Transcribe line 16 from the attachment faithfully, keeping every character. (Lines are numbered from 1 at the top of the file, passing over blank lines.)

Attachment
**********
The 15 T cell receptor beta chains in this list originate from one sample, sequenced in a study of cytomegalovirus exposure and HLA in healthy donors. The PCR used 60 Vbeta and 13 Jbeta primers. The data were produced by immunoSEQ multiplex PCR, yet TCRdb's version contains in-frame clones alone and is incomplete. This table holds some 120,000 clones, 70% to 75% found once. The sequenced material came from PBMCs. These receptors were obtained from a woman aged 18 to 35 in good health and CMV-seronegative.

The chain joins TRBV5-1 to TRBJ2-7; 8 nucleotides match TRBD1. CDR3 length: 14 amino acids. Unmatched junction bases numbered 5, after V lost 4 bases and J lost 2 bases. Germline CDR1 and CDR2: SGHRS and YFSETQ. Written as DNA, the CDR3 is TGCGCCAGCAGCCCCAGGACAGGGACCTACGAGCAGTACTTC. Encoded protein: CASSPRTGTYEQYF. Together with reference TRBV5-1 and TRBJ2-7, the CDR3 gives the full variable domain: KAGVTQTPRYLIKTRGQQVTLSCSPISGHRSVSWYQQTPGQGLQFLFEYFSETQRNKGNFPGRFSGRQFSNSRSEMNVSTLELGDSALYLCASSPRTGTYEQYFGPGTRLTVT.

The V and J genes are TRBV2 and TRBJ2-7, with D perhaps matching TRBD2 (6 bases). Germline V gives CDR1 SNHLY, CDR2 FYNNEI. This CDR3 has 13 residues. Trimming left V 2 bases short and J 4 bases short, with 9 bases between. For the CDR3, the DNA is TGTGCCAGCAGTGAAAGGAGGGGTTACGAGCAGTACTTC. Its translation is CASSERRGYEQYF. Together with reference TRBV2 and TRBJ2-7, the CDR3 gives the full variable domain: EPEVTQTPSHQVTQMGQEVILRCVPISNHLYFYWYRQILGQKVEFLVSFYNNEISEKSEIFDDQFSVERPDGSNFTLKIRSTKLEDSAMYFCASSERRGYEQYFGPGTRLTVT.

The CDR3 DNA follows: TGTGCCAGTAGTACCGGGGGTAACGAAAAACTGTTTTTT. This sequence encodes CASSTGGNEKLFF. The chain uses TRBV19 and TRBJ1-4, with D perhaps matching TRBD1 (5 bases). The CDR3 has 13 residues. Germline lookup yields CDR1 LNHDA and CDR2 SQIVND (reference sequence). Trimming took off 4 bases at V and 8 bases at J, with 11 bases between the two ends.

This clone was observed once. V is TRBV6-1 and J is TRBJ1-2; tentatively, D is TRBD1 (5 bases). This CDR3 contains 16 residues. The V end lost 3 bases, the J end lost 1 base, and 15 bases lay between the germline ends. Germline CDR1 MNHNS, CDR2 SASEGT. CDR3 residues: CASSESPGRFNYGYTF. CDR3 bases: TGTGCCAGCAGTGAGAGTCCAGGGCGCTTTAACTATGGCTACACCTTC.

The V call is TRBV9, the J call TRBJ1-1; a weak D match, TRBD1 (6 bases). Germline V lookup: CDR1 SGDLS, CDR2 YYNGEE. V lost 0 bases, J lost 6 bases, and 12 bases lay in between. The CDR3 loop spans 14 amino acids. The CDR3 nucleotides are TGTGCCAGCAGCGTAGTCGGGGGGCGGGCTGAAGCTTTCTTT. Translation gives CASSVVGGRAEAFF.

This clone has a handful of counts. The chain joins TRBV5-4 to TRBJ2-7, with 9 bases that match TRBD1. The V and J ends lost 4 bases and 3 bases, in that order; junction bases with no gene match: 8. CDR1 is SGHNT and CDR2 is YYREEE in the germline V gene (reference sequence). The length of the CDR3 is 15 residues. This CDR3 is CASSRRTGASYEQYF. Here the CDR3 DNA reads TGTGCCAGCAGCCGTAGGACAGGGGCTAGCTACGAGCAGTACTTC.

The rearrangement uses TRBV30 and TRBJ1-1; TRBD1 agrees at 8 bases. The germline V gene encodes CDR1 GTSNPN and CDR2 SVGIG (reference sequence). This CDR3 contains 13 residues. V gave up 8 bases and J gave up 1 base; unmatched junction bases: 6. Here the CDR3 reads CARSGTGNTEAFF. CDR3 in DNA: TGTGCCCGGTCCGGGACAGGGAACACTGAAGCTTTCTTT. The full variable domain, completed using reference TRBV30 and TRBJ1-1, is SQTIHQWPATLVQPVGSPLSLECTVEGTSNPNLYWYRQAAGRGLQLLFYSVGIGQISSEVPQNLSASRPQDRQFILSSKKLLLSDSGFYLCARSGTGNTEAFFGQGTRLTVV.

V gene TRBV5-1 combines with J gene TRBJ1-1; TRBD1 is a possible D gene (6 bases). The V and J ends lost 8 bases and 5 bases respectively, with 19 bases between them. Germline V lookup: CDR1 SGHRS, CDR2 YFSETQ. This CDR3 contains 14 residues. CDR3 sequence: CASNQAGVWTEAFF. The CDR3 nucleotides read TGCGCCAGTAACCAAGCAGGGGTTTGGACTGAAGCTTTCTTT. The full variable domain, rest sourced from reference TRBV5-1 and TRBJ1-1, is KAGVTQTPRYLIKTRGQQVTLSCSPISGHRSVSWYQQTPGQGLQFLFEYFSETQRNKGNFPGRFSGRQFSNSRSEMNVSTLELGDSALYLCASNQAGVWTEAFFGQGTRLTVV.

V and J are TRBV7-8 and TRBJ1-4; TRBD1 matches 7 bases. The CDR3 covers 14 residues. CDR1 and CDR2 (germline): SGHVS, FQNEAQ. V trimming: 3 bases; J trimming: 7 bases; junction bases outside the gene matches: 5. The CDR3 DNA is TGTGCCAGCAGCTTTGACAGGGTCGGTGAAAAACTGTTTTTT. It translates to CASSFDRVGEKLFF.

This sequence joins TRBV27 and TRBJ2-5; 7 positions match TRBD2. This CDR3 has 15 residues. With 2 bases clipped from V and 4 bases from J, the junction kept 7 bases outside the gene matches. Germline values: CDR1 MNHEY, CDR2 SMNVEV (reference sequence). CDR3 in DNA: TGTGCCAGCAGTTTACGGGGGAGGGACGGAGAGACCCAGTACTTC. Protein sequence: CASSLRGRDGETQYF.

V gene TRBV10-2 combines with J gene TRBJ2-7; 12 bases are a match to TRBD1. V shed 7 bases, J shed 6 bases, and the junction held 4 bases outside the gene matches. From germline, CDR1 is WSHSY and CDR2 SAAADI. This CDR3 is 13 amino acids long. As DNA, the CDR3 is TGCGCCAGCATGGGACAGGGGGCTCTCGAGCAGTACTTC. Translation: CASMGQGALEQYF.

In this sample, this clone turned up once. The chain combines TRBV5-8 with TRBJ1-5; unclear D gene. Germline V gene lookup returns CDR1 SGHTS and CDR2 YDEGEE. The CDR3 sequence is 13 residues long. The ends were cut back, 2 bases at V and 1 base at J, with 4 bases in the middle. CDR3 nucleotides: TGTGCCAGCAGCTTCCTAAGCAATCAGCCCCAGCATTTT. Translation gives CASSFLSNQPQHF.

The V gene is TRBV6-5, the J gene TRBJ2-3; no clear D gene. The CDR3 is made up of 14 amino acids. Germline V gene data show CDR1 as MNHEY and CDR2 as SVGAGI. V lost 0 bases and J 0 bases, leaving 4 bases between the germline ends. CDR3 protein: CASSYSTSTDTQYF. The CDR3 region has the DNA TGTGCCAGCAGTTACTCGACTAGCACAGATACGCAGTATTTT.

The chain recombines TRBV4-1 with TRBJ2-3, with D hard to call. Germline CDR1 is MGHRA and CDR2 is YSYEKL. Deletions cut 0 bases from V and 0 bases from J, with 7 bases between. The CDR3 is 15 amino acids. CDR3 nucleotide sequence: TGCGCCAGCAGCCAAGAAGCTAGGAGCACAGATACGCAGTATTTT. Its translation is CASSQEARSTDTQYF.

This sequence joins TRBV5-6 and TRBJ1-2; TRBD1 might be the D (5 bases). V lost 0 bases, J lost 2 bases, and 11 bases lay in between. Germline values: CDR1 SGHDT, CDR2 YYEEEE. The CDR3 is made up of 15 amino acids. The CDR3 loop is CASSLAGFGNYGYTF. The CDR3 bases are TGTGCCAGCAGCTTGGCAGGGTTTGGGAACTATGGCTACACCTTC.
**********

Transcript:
This sequence joins TRBV5-6 and TRBJ1-2; TRBD1 might be the D (5 bases). V lost 0 bases, J lost 2 bases, and 11 bases lay in between. Germline values: CDR1 SGHDT, CDR2 YYEEEE. The CDR3 is made up of 15 amino acids. The CDR3 loop is CASSLAGFGNYGYTF. The CDR3 bases are TGTGCCAGCAGCTTGGCAGGGTTTGGGAACTATGGCTACACCTTC.